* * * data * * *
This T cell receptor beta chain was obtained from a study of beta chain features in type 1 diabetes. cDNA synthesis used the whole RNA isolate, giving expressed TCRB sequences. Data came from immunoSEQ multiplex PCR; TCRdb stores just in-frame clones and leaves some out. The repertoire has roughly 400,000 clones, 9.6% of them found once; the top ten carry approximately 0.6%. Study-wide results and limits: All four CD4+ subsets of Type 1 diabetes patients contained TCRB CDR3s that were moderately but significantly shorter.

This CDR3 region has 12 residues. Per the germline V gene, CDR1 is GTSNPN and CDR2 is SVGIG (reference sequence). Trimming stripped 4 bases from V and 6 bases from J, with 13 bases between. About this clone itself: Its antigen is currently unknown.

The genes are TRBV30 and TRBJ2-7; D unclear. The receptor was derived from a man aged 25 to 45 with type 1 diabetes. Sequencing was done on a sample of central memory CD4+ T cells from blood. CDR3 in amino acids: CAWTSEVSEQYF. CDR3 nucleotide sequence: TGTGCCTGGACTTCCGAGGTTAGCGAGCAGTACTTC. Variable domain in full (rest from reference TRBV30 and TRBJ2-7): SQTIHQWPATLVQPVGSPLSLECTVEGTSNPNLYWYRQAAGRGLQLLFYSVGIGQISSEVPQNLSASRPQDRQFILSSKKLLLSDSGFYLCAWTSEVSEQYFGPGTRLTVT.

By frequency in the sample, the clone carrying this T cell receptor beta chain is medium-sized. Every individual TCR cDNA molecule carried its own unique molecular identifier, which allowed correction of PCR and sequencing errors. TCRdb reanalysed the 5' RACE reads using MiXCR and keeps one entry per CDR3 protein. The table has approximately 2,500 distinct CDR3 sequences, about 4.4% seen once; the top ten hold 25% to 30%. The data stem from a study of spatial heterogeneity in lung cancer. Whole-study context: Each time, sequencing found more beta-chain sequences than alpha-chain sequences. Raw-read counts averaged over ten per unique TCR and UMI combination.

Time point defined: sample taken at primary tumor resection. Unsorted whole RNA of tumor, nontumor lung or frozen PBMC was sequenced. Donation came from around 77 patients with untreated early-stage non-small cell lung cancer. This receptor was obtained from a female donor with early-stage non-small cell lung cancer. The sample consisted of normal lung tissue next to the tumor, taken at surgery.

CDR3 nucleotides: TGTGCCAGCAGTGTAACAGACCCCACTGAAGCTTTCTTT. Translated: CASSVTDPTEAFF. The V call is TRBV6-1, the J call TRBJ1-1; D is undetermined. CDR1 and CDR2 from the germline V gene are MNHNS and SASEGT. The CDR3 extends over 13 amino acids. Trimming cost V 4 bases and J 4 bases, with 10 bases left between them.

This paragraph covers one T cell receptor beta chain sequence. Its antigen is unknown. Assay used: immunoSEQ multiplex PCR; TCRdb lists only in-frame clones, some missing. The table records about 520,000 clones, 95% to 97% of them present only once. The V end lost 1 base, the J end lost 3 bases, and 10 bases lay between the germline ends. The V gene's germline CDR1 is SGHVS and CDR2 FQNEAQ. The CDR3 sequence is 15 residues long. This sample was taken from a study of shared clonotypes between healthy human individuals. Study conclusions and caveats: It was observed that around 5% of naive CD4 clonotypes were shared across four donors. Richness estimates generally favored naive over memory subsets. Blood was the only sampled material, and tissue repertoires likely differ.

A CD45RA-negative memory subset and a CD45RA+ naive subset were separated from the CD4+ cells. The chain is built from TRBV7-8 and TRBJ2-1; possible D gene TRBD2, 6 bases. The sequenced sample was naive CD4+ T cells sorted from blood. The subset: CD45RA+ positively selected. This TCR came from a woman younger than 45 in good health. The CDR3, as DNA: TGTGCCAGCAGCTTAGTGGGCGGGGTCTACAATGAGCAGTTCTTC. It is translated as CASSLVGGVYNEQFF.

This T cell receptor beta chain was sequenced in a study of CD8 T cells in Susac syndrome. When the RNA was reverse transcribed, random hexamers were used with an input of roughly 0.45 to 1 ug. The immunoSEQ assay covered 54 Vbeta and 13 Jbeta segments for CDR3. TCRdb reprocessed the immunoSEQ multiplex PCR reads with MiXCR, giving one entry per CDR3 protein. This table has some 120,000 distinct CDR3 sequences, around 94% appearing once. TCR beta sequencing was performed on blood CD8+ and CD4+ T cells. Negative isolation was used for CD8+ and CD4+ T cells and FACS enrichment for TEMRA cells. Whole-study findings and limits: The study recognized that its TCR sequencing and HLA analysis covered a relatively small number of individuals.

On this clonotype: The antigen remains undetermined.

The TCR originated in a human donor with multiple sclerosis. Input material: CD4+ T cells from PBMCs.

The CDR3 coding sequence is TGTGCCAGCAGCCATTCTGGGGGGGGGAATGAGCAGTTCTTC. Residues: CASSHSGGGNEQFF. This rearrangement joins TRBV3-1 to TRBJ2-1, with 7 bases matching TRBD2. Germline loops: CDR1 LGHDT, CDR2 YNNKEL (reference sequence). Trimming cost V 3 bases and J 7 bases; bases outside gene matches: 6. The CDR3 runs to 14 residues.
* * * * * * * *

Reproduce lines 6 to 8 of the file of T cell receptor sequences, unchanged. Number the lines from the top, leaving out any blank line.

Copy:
CDR3 nucleotides: TGTGCCAGCAGTGTAACAGACCCCACTGAAGCTTTCTTT. Translated: CASSVTDPTEAFF. The V call is TRBV6-1, the J call TRBJ1-1; D is undetermined. CDR1 and CDR2 from the germline V gene are MNHNS and SASEGT. The CDR3 extends over 13 amino acids. Trimming cost V 4 bases and J 4 bases, with 10 bases left between them.

This paragraph covers one T cell receptor beta chain sequence. Its antigen is unknown. Assay used: immunoSEQ multiplex PCR; TCRdb lists only in-frame clones, some missing. The table records about 520,000 clones, 95% to 97% of them present only once. The V end lost 1 base, the J end lost 3 bases, and 10 bases lay between the germline ends. The V gene's germline CDR1 is SGHVS and CDR2 FQNEAQ. The CDR3 sequence is 15 residues long. This sample was taken from a study of shared clonotypes between healthy human individuals. Study conclusions and caveats: It was observed that around 5% of naive CD4 clonotypes were shared across four donors. Richness estimates generally favored naive over memory subsets. Blood was the only sampled material, and tissue repertoires likely differ.

A CD45RA-negative memory subset and a CD45RA+ naive subset were separated from the CD4+ cells. The chain is built from TRBV7-8 and TRBJ2-1; possible D gene TRBD2, 6 bases. The sequenced sample was naive CD4+ T cells sorted from blood. The subset: CD45RA+ positively selected. This TCR came from a woman younger than 45 in good health. The CDR3, as DNA: TGTGCCAGCAGCTTAGTGGGCGGGGTCTACAATGAGCAGTTCTTC. It is translated as CASSLVGGVYNEQFF.